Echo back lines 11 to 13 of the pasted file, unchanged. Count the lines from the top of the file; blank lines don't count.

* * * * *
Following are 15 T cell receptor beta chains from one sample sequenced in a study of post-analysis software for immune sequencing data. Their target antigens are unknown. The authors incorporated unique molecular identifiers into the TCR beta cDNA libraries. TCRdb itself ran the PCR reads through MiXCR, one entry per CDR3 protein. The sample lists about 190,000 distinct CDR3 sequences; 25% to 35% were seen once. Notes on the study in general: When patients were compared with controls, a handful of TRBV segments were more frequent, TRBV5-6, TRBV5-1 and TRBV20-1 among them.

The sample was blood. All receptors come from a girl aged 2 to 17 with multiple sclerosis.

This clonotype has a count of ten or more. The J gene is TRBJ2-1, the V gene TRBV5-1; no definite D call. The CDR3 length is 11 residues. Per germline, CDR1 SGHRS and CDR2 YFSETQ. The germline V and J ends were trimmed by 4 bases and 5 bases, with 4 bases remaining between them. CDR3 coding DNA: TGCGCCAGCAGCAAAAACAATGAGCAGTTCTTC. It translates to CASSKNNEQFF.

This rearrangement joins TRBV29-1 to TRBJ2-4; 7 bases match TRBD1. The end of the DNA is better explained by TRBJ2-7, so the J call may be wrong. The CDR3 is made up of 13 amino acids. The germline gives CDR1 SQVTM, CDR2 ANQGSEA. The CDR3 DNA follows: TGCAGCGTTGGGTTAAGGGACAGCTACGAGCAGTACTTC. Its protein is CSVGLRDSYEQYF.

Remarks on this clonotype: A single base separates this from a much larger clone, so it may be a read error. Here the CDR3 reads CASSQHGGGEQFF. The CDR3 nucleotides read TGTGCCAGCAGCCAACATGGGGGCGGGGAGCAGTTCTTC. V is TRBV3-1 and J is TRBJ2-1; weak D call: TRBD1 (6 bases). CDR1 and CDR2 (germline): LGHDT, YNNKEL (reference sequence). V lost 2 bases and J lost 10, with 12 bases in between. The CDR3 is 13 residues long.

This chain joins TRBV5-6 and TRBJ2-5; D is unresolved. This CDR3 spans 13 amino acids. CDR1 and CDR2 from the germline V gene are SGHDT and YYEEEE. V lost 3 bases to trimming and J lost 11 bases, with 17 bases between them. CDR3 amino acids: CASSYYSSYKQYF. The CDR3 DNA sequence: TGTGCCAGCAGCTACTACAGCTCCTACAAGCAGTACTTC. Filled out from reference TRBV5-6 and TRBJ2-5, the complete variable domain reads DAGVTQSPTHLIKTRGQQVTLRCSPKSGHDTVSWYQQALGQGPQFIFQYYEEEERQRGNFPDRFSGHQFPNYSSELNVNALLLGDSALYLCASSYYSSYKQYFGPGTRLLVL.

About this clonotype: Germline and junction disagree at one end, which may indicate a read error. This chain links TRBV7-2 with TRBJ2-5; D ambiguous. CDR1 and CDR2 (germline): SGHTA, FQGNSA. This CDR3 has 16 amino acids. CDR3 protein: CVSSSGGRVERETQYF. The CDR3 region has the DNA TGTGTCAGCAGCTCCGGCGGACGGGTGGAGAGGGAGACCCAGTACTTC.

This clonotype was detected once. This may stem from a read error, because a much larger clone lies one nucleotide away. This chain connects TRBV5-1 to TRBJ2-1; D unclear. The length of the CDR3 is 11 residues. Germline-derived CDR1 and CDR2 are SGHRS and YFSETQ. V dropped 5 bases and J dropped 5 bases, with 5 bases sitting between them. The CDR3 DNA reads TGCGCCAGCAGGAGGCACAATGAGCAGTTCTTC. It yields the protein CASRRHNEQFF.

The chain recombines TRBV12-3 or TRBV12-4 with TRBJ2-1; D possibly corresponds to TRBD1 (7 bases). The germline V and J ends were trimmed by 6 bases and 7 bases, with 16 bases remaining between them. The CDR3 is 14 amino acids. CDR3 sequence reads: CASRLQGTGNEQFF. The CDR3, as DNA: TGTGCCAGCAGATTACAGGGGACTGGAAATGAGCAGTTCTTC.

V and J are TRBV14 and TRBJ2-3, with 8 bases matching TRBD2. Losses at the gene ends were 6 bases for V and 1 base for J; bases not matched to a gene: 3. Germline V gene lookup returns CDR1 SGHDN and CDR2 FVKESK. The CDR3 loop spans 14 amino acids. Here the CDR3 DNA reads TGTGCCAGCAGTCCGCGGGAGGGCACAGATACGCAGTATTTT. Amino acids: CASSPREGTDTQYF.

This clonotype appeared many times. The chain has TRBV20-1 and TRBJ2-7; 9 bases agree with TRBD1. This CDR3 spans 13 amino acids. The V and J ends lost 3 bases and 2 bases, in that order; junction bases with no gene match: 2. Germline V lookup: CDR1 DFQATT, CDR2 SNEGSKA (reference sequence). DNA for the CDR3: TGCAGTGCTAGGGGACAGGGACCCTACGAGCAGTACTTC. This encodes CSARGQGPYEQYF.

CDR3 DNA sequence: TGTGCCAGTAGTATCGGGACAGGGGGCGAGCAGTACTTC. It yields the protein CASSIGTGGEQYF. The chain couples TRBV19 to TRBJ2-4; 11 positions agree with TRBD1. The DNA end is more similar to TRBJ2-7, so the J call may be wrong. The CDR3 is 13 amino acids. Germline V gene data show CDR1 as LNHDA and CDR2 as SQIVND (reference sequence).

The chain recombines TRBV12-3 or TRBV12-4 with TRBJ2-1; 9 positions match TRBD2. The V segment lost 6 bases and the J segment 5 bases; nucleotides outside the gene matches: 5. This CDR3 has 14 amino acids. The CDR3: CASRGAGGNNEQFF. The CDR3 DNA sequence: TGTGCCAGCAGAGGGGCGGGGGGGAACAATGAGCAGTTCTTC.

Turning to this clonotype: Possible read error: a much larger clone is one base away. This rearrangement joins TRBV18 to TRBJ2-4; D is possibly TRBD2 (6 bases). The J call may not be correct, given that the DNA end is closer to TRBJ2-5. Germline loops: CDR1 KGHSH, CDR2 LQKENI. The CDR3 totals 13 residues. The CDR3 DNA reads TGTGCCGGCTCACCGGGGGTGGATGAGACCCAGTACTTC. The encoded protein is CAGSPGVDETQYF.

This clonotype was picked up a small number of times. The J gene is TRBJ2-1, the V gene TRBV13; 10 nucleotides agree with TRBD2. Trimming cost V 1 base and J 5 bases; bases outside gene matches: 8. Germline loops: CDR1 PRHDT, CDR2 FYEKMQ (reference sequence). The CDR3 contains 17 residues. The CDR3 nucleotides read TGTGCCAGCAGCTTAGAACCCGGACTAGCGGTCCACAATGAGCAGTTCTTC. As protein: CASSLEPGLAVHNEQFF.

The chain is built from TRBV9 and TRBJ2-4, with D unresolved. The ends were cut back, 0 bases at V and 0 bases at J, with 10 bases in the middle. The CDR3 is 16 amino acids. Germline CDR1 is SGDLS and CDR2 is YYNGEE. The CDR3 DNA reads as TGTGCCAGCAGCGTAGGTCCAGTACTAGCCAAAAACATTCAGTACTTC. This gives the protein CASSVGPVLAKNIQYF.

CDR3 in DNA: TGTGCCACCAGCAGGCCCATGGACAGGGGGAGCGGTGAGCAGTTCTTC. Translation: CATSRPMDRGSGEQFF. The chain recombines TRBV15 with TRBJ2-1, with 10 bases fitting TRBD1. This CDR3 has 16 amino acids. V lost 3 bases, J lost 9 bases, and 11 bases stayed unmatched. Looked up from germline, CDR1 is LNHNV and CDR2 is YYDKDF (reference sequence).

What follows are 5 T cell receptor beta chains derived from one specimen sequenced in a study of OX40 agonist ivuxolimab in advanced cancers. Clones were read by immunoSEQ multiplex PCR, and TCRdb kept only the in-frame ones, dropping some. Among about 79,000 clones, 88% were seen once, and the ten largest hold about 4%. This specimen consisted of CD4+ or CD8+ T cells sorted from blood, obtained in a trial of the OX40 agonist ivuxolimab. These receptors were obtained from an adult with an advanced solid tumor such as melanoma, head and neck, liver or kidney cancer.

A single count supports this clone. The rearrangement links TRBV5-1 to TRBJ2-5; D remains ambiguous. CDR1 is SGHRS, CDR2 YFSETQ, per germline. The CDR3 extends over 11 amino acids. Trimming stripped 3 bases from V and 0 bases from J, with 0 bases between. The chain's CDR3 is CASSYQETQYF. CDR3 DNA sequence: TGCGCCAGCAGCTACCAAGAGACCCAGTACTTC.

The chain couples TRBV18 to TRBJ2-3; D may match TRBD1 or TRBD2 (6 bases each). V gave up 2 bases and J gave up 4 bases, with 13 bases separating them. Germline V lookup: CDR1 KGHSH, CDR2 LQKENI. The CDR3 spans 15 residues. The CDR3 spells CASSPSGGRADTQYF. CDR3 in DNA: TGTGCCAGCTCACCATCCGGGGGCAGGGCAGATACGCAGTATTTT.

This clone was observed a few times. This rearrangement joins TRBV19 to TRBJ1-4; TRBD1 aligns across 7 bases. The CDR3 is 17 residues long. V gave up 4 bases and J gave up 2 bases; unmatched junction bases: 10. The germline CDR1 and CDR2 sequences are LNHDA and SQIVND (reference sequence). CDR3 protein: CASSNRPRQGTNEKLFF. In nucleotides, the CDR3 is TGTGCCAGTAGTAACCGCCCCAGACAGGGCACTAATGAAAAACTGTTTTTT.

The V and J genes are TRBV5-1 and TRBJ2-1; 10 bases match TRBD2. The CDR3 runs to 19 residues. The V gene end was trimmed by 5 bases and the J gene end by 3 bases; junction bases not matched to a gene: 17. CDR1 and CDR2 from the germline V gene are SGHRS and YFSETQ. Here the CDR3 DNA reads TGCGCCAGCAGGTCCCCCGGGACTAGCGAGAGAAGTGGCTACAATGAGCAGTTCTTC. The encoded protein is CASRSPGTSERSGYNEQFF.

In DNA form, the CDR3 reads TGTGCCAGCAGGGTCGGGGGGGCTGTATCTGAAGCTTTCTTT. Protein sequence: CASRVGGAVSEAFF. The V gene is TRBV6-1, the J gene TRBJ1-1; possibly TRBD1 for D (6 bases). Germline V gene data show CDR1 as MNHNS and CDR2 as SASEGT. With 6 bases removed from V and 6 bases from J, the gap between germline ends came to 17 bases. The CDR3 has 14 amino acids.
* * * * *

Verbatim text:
This clonotype appeared many times. The chain has TRBV20-1 and TRBJ2-7; 9 bases agree with TRBD1. This CDR3 spans 13 amino acids. The V and J ends lost 3 bases and 2 bases, in that order; junction bases with no gene match: 2. Germline V lookup: CDR1 DFQATT, CDR2 SNEGSKA (reference sequence). DNA for the CDR3: TGCAGTGCTAGGGGACAGGGACCCTACGAGCAGTACTTC. This encodes CSARGQGPYEQYF.

CDR3 DNA sequence: TGTGCCAGTAGTATCGGGACAGGGGGCGAGCAGTACTTC. It yields the protein CASSIGTGGEQYF. The chain couples TRBV19 to TRBJ2-4; 11 positions agree with TRBD1. The DNA end is more similar to TRBJ2-7, so the J call may be wrong. The CDR3 is 13 amino acids. Germline V gene data show CDR1 as LNHDA and CDR2 as SQIVND (reference sequence).

The chain recombines TRBV12-3 or TRBV12-4 with TRBJ2-1; 9 positions match TRBD2. The V segment lost 6 bases and the J segment 5 bases; nucleotides outside the gene matches: 5. This CDR3 has 14 amino acids. The CDR3: CASRGAGGNNEQFF. The CDR3 DNA sequence: TGTGCCAGCAGAGGGGCGGGGGGGAACAATGAGCAGTTCTTC.